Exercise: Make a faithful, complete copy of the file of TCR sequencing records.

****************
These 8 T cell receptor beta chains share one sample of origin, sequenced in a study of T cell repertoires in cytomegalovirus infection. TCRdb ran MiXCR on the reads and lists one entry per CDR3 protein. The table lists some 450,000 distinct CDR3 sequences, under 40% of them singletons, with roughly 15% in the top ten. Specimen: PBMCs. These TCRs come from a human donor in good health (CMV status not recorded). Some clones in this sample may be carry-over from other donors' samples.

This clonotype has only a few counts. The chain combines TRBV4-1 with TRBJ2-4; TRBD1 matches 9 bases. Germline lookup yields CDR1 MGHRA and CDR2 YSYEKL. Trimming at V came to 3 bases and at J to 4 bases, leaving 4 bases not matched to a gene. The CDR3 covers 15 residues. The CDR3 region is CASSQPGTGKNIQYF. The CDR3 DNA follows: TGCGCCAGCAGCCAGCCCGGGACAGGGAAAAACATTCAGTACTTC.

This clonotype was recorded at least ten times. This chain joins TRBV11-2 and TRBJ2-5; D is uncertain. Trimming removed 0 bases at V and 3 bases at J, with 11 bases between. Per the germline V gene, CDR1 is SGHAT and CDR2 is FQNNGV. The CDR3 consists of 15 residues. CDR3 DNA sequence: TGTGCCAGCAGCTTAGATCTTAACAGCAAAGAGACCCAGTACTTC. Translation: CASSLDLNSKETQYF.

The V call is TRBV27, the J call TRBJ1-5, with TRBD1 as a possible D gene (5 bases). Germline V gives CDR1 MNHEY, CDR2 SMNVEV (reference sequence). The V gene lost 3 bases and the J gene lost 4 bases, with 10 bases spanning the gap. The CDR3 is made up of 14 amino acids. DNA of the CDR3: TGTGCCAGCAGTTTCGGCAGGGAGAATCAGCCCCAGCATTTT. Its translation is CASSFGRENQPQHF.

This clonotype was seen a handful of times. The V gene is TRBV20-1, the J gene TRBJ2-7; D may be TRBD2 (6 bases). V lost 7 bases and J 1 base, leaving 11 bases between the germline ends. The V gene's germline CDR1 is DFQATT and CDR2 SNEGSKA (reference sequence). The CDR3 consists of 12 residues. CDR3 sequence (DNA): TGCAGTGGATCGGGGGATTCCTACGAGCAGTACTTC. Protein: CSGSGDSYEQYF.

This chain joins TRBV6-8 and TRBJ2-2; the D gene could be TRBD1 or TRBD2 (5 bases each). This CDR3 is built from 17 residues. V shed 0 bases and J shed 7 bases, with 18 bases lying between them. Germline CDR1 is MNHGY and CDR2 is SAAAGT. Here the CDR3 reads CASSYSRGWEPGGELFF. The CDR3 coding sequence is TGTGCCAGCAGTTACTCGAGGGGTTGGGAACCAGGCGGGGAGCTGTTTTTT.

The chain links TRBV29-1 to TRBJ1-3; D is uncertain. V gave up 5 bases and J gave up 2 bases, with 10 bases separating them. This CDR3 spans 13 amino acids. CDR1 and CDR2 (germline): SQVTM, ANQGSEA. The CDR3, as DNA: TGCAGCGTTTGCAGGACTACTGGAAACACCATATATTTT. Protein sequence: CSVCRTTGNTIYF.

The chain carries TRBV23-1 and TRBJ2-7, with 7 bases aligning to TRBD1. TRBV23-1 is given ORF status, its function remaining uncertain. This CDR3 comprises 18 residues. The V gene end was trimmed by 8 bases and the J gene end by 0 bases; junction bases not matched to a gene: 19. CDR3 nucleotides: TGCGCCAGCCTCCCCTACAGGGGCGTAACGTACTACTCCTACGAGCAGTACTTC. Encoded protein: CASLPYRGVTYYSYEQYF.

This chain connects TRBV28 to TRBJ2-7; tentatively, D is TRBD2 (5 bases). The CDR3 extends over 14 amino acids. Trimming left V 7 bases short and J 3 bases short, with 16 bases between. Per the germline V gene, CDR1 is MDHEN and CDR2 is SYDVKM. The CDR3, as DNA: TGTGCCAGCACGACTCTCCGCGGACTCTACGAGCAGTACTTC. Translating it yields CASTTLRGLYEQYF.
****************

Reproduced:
These 8 T cell receptor beta chains share one sample of origin, sequenced in a study of T cell repertoires in cytomegalovirus infection. TCRdb ran MiXCR on the reads and lists one entry per CDR3 protein. The table lists some 450,000 distinct CDR3 sequences, under 40% of them singletons, with roughly 15% in the top ten. Specimen: PBMCs. These TCRs come from a human donor in good health (CMV status not recorded). Some clones in this sample may be carry-over from other donors' samples.

This clonotype has only a few counts. The chain combines TRBV4-1 with TRBJ2-4; TRBD1 matches 9 bases. Germline lookup yields CDR1 MGHRA and CDR2 YSYEKL. Trimming at V came to 3 bases and at J to 4 bases, leaving 4 bases not matched to a gene. The CDR3 covers 15 residues. The CDR3 region is CASSQPGTGKNIQYF. The CDR3 DNA follows: TGCGCCAGCAGCCAGCCCGGGACAGGGAAAAACATTCAGTACTTC.

This clonotype was recorded at least ten times. This chain joins TRBV11-2 and TRBJ2-5; D is uncertain. Trimming removed 0 bases at V and 3 bases at J, with 11 bases between. Per the germline V gene, CDR1 is SGHAT and CDR2 is FQNNGV. The CDR3 consists of 15 residues. CDR3 DNA sequence: TGTGCCAGCAGCTTAGATCTTAACAGCAAAGAGACCCAGTACTTC. Translation: CASSLDLNSKETQYF.

The V call is TRBV27, the J call TRBJ1-5, with TRBD1 as a possible D gene (5 bases). Germline V gives CDR1 MNHEY, CDR2 SMNVEV (reference sequence). The V gene lost 3 bases and the J gene lost 4 bases, with 10 bases spanning the gap. The CDR3 is made up of 14 amino acids. DNA of the CDR3: TGTGCCAGCAGTTTCGGCAGGGAGAATCAGCCCCAGCATTTT. Its translation is CASSFGRENQPQHF.

This clonotype was seen a handful of times. The V gene is TRBV20-1, the J gene TRBJ2-7; D may be TRBD2 (6 bases). V lost 7 bases and J 1 base, leaving 11 bases between the germline ends. The V gene's germline CDR1 is DFQATT and CDR2 SNEGSKA (reference sequence). The CDR3 consists of 12 residues. CDR3 sequence (DNA): TGCAGTGGATCGGGGGATTCCTACGAGCAGTACTTC. Protein: CSGSGDSYEQYF.

This chain joins TRBV6-8 and TRBJ2-2; the D gene could be TRBD1 or TRBD2 (5 bases each). This CDR3 is built from 17 residues. V shed 0 bases and J shed 7 bases, with 18 bases lying between them. Germline CDR1 is MNHGY and CDR2 is SAAAGT. Here the CDR3 reads CASSYSRGWEPGGELFF. The CDR3 coding sequence is TGTGCCAGCAGTTACTCGAGGGGTTGGGAACCAGGCGGGGAGCTGTTTTTT.

The chain links TRBV29-1 to TRBJ1-3; D is uncertain. V gave up 5 bases and J gave up 2 bases, with 10 bases separating them. This CDR3 spans 13 amino acids. CDR1 and CDR2 (germline): SQVTM, ANQGSEA. The CDR3, as DNA: TGCAGCGTTTGCAGGACTACTGGAAACACCATATATTTT. Protein sequence: CSVCRTTGNTIYF.

The chain carries TRBV23-1 and TRBJ2-7, with 7 bases aligning to TRBD1. TRBV23-1 is given ORF status, its function remaining uncertain. This CDR3 comprises 18 residues. The V gene end was trimmed by 8 bases and the J gene end by 0 bases; junction bases not matched to a gene: 19. CDR3 nucleotides: TGCGCCAGCCTCCCCTACAGGGGCGTAACGTACTACTCCTACGAGCAGTACTTC. Encoded protein: CASLPYRGVTYYSYEQYF.

This chain connects TRBV28 to TRBJ2-7; tentatively, D is TRBD2 (5 bases). The CDR3 extends over 14 amino acids. Trimming left V 7 bases short and J 3 bases short, with 16 bases between. Per the germline V gene, CDR1 is MDHEN and CDR2 is SYDVKM. The CDR3, as DNA: TGTGCCAGCACGACTCTCCGCGGACTCTACGAGCAGTACTTC. Translating it yields CASTTLRGLYEQYF.